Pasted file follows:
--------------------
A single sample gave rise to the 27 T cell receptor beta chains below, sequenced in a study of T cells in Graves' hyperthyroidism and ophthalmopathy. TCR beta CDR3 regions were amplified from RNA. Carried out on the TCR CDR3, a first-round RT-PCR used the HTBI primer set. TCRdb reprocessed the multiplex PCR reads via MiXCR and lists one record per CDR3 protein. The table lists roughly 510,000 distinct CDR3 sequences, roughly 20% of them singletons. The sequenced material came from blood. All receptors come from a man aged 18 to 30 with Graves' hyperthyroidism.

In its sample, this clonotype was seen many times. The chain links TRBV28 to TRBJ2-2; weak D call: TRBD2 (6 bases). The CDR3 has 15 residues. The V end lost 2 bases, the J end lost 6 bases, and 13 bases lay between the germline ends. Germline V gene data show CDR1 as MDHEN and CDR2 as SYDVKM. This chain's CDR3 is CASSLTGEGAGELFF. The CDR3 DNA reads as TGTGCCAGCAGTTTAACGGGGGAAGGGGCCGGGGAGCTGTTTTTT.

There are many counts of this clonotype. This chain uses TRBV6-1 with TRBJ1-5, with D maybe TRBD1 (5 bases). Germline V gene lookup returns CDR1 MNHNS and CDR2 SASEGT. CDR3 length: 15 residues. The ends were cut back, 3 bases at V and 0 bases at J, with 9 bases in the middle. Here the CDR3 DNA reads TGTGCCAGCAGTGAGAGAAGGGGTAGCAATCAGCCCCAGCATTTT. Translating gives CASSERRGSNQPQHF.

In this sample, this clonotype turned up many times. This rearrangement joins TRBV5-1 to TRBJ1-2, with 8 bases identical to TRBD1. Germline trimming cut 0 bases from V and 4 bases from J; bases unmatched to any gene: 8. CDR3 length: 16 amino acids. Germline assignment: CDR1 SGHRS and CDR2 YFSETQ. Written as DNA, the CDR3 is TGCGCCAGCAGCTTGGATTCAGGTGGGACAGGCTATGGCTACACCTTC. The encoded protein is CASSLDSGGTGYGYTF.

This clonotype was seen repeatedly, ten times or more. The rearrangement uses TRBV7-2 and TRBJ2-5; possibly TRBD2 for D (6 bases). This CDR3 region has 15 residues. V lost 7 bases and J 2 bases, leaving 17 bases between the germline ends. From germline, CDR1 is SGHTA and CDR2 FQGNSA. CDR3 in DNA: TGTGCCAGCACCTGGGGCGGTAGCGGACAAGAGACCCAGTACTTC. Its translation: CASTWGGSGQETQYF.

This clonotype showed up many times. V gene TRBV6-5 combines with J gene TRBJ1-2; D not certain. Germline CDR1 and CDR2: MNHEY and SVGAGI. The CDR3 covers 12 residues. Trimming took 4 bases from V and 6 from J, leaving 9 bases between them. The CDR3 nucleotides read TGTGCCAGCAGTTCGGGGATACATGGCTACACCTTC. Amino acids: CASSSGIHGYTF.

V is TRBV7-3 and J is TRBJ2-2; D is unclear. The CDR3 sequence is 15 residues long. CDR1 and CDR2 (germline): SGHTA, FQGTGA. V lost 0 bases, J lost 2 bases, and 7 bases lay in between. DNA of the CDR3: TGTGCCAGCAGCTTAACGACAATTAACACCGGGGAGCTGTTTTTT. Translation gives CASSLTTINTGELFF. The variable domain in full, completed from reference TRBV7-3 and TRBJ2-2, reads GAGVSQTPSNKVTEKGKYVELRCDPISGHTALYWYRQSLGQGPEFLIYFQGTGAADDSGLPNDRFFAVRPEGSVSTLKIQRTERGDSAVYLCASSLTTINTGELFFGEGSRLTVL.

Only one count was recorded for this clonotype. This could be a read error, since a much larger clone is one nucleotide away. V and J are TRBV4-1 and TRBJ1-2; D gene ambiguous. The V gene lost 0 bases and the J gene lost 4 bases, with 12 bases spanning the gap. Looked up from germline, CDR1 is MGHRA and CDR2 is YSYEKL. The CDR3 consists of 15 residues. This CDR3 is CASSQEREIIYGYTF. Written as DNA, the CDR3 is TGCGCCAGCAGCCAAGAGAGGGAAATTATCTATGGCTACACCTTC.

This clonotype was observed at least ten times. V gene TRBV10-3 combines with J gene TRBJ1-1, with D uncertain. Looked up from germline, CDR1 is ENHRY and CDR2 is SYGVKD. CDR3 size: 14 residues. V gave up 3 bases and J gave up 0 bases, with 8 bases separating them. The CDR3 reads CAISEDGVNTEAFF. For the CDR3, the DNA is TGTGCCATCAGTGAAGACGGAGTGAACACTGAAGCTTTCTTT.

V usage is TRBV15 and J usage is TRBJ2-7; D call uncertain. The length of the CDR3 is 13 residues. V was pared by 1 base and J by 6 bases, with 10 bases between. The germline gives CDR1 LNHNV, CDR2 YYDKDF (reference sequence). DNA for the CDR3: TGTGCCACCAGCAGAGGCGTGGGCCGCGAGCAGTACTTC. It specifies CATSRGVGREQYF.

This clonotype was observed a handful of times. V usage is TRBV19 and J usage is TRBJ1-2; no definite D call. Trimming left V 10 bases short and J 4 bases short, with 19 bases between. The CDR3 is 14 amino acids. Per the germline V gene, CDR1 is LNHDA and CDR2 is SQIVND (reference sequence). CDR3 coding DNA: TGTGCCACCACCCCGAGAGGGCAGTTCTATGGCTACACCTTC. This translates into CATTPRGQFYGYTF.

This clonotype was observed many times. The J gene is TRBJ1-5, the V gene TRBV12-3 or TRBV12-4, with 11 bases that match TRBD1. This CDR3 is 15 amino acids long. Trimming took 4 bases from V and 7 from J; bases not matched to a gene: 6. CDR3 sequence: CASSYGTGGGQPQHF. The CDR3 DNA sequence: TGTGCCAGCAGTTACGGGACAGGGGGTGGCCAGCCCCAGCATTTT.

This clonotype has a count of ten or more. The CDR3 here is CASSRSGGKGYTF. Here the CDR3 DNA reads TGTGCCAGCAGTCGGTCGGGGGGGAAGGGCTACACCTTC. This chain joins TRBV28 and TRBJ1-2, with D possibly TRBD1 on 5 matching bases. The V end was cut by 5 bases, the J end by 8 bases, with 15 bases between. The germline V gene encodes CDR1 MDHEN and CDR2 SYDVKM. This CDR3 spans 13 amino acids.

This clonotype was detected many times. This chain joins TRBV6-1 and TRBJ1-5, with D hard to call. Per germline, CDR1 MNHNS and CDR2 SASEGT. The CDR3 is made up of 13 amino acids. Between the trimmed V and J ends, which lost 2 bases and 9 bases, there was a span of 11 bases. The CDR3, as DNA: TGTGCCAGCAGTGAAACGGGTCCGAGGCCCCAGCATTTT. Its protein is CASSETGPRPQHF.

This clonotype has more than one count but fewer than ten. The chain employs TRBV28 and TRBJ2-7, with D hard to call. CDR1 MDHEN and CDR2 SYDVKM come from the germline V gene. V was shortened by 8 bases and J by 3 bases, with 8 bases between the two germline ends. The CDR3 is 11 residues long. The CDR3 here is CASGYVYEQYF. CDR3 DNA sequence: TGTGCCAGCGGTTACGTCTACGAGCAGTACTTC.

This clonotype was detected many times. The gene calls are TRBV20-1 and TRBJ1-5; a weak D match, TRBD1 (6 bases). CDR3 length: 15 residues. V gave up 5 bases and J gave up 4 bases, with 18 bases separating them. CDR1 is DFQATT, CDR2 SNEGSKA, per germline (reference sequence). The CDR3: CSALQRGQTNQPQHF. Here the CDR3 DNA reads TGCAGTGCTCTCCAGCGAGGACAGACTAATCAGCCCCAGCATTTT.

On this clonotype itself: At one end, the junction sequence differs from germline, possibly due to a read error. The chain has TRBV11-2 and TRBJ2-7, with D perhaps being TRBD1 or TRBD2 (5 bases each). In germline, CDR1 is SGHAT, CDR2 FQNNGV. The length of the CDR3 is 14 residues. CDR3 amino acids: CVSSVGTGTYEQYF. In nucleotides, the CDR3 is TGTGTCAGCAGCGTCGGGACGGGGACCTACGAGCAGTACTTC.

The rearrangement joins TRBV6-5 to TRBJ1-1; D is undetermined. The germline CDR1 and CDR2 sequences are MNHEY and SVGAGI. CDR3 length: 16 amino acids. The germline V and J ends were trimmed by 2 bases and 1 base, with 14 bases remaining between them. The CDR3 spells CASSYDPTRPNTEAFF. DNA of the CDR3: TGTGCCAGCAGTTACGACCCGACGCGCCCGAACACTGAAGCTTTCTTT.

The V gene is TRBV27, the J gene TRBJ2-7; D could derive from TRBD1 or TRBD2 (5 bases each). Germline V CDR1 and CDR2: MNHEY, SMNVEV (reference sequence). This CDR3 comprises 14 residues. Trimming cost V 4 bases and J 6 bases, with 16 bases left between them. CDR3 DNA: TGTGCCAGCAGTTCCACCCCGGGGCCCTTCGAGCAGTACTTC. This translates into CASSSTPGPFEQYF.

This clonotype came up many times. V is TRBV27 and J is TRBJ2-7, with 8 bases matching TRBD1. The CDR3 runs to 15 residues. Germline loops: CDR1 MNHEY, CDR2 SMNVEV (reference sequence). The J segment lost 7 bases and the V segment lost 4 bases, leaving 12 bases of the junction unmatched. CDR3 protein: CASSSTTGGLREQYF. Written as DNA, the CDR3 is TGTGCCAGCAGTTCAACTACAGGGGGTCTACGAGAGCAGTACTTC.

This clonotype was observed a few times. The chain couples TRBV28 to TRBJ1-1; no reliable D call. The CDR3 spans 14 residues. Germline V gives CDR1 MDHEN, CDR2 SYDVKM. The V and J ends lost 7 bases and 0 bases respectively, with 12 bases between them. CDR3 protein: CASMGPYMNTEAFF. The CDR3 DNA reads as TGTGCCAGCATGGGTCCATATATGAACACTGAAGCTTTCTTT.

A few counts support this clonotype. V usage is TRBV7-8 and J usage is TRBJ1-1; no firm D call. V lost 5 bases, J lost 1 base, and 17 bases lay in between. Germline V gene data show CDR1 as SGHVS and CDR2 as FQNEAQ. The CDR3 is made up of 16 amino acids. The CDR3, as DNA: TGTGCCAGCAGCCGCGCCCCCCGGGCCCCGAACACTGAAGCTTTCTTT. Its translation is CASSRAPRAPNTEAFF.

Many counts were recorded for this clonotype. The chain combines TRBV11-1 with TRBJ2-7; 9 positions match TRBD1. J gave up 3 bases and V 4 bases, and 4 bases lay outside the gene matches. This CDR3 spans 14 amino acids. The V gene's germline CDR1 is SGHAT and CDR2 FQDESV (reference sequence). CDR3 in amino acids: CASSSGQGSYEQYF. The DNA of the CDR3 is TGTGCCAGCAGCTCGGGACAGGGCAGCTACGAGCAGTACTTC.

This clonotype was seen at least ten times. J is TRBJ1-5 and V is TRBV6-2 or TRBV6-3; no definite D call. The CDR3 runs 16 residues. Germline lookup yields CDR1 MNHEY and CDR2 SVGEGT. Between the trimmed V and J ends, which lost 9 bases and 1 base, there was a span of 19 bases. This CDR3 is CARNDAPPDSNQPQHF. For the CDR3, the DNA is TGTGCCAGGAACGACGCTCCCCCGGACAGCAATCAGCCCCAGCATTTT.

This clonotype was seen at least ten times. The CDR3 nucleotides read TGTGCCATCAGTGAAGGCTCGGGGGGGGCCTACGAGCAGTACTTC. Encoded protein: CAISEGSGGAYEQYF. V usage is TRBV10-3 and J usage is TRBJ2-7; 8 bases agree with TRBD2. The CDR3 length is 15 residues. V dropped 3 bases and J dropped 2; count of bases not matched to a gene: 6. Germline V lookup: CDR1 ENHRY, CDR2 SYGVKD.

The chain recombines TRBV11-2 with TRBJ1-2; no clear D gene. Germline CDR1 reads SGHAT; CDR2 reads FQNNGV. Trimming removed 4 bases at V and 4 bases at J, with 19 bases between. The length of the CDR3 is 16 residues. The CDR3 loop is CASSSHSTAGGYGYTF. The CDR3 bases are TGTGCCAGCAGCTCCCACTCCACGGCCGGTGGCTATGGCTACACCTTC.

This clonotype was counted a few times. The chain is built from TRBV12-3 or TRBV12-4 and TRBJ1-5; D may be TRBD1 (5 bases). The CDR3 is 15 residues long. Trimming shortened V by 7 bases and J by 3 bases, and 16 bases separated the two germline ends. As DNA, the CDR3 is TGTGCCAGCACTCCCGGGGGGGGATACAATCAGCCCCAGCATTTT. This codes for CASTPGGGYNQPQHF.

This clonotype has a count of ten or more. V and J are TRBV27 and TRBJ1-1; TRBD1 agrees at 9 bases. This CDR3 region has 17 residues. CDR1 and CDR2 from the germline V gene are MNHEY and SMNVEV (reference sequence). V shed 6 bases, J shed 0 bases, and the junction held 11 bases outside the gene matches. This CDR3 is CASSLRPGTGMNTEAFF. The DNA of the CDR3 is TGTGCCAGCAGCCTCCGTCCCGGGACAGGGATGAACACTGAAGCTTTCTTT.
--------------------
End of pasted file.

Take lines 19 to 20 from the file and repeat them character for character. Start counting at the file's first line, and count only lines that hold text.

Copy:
The V gene is TRBV27, the J gene TRBJ2-7; D could derive from TRBD1 or TRBD2 (5 bases each). Germline V CDR1 and CDR2: MNHEY, SMNVEV (reference sequence). This CDR3 comprises 14 residues. Trimming cost V 4 bases and J 6 bases, with 16 bases left between them. CDR3 DNA: TGTGCCAGCAGTTCCACCCCGGGGCCCTTCGAGCAGTACTTC. This translates into CASSSTPGPFEQYF.

This clonotype came up many times. V is TRBV27 and J is TRBJ2-7, with 8 bases matching TRBD1. The CDR3 runs to 15 residues. Germline loops: CDR1 MNHEY, CDR2 SMNVEV (reference sequence). The J segment lost 7 bases and the V segment lost 4 bases, leaving 12 bases of the junction unmatched. CDR3 protein: CASSSTTGGLREQYF. Written as DNA, the CDR3 is TGTGCCAGCAGTTCAACTACAGGGGGTCTACGAGAGCAGTACTTC.